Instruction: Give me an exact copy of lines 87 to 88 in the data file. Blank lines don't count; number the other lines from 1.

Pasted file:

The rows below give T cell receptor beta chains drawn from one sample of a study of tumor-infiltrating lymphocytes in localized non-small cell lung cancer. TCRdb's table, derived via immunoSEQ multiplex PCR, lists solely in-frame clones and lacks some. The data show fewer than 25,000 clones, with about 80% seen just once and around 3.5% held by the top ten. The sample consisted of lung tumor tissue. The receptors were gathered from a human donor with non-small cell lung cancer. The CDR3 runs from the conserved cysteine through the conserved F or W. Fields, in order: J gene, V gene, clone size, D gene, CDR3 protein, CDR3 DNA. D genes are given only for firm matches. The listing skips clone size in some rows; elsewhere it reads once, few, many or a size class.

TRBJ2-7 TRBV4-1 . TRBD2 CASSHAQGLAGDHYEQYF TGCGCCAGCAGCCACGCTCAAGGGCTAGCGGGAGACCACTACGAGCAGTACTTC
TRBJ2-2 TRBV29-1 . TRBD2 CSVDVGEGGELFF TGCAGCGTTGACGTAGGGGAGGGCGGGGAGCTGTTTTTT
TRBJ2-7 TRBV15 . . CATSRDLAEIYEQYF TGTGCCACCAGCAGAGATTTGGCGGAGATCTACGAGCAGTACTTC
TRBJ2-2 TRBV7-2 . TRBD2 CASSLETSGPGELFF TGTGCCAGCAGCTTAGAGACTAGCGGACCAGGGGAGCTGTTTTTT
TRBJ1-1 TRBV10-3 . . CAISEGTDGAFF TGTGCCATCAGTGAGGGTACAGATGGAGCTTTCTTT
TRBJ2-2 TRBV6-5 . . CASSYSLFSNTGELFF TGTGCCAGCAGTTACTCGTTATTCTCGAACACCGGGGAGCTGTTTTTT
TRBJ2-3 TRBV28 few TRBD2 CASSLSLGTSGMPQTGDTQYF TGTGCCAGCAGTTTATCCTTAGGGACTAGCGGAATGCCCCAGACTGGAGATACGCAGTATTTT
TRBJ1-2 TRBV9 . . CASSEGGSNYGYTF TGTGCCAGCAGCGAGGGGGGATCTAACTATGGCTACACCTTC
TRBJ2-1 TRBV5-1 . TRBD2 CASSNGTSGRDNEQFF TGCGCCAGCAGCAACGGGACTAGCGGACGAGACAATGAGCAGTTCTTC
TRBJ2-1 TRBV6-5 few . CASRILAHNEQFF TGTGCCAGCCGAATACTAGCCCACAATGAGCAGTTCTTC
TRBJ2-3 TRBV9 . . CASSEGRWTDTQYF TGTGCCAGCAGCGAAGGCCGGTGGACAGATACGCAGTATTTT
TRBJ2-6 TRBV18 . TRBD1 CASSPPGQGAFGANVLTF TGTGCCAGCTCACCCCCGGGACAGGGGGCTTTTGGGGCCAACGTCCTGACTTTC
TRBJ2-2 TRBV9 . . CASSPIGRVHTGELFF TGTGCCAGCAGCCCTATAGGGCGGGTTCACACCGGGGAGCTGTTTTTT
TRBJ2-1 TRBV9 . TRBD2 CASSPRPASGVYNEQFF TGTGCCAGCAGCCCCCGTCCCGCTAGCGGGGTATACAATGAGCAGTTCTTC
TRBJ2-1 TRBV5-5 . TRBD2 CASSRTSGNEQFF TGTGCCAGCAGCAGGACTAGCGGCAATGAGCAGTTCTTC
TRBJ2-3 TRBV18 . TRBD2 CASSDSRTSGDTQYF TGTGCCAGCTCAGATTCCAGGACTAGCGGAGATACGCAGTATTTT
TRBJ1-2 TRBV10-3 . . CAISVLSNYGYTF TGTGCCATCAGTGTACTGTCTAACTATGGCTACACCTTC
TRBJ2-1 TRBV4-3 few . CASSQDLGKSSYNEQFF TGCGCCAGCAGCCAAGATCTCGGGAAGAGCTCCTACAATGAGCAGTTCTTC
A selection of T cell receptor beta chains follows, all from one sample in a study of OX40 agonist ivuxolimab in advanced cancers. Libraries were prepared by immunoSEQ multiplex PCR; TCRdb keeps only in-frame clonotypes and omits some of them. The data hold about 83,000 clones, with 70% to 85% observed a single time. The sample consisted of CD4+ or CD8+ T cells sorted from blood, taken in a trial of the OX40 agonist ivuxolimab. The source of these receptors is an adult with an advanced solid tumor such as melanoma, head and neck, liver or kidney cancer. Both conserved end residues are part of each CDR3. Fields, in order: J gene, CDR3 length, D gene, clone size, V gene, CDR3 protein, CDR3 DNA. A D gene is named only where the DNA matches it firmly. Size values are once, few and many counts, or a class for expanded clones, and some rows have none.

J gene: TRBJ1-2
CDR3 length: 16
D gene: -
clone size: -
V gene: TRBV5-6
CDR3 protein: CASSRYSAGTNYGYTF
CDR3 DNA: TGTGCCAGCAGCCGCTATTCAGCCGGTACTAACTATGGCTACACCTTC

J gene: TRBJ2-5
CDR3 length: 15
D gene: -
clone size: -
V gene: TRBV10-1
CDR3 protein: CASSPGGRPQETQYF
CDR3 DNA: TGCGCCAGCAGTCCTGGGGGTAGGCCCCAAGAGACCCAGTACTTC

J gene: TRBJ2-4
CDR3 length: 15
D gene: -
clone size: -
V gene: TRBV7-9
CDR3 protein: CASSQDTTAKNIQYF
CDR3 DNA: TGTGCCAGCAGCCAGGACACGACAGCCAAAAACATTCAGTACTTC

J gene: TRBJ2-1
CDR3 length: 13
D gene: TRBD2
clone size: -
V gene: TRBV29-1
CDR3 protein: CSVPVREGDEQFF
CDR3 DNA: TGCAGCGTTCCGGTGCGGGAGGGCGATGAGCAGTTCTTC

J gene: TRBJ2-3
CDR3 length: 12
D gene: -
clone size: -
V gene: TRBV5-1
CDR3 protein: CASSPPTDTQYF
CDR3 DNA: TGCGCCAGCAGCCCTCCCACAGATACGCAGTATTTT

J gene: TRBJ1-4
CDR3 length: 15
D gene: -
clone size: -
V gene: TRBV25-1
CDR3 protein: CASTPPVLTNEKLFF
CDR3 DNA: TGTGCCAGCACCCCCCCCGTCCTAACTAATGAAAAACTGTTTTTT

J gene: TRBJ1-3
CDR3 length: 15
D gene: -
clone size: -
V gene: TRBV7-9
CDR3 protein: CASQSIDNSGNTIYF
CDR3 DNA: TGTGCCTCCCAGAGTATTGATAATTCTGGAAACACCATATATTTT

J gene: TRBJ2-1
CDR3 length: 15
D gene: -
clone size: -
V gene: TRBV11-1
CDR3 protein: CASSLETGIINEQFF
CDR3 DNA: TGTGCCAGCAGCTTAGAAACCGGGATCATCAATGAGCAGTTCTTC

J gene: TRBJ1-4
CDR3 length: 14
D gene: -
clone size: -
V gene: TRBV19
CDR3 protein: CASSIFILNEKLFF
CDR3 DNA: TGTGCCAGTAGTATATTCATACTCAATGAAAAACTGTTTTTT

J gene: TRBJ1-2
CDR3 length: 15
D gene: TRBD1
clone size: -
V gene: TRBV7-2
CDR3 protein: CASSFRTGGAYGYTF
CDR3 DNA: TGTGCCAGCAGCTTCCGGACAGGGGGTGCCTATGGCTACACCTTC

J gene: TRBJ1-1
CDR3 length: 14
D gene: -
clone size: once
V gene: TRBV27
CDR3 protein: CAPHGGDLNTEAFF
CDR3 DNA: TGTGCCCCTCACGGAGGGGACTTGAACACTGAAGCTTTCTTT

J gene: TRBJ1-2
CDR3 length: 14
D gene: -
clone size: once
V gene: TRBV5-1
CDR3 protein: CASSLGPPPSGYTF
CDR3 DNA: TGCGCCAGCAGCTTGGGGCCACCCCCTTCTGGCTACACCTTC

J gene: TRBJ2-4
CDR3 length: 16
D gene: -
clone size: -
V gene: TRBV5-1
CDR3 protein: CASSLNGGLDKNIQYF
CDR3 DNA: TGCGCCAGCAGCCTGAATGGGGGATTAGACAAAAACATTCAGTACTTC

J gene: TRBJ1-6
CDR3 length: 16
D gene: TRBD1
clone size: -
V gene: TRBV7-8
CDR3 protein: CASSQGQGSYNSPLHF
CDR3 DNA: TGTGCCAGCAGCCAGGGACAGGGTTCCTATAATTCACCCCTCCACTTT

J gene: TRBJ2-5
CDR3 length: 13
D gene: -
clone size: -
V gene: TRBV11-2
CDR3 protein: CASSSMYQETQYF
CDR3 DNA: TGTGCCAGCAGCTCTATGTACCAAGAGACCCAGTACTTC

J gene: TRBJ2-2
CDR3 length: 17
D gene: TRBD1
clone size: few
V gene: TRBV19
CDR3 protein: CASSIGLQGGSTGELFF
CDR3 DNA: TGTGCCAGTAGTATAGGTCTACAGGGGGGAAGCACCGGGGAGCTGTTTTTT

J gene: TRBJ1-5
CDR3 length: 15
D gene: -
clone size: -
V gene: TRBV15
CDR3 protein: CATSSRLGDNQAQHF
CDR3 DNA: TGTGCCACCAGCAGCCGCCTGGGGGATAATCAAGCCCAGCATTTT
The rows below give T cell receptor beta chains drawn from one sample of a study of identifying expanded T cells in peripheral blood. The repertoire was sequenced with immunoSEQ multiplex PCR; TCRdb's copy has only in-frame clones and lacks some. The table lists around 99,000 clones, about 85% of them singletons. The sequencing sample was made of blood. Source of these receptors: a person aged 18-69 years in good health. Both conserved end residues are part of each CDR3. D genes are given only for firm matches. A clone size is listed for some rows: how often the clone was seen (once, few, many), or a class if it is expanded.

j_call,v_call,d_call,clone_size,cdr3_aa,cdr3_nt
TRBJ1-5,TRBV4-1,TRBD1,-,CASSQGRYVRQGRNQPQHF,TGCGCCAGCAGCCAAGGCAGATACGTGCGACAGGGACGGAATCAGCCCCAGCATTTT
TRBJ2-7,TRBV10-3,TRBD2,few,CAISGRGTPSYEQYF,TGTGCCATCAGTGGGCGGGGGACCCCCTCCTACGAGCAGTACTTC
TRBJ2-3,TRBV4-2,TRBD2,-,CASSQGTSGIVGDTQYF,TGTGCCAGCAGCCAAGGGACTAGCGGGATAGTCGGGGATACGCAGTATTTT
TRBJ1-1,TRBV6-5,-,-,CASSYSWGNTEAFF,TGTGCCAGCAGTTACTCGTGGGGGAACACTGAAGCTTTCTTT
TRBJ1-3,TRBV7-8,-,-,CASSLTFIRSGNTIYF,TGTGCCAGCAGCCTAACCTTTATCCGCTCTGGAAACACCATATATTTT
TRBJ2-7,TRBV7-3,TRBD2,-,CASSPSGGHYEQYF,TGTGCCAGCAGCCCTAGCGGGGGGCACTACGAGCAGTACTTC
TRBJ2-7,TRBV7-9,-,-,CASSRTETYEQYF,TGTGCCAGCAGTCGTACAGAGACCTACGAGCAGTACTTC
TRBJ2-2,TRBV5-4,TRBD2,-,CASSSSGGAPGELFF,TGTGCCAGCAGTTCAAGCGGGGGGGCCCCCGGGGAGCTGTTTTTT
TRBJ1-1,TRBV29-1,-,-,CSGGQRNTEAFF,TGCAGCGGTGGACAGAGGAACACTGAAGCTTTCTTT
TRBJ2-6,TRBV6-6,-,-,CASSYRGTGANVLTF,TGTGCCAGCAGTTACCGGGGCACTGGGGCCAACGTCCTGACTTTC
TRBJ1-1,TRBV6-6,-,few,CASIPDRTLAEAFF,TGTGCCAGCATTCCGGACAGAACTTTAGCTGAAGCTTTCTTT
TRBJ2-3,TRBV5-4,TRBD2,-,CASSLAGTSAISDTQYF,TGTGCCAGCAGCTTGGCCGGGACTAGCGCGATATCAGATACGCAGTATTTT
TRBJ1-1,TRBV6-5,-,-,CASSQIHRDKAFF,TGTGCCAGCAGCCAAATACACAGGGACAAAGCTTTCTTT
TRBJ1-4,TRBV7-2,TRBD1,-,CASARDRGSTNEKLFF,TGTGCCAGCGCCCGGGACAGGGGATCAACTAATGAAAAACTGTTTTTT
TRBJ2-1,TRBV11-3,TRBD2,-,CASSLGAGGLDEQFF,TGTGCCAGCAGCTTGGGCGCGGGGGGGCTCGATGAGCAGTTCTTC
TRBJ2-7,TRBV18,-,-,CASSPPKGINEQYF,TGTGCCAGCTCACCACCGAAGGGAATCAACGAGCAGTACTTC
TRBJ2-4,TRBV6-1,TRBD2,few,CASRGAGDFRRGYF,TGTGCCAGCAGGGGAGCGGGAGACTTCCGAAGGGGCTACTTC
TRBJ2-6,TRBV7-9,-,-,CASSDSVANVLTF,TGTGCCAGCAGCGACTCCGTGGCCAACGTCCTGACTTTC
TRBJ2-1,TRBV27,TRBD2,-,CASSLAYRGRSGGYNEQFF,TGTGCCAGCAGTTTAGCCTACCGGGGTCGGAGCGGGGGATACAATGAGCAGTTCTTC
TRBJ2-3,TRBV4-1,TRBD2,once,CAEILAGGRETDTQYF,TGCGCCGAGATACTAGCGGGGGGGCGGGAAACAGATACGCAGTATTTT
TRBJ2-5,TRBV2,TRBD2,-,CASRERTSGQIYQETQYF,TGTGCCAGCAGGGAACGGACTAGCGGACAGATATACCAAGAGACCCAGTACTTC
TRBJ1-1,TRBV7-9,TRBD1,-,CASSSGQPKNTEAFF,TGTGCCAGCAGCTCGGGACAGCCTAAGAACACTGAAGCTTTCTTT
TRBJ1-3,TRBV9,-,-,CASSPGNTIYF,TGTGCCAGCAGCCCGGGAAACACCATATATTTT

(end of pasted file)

clone size: -
V gene: TRBV7-2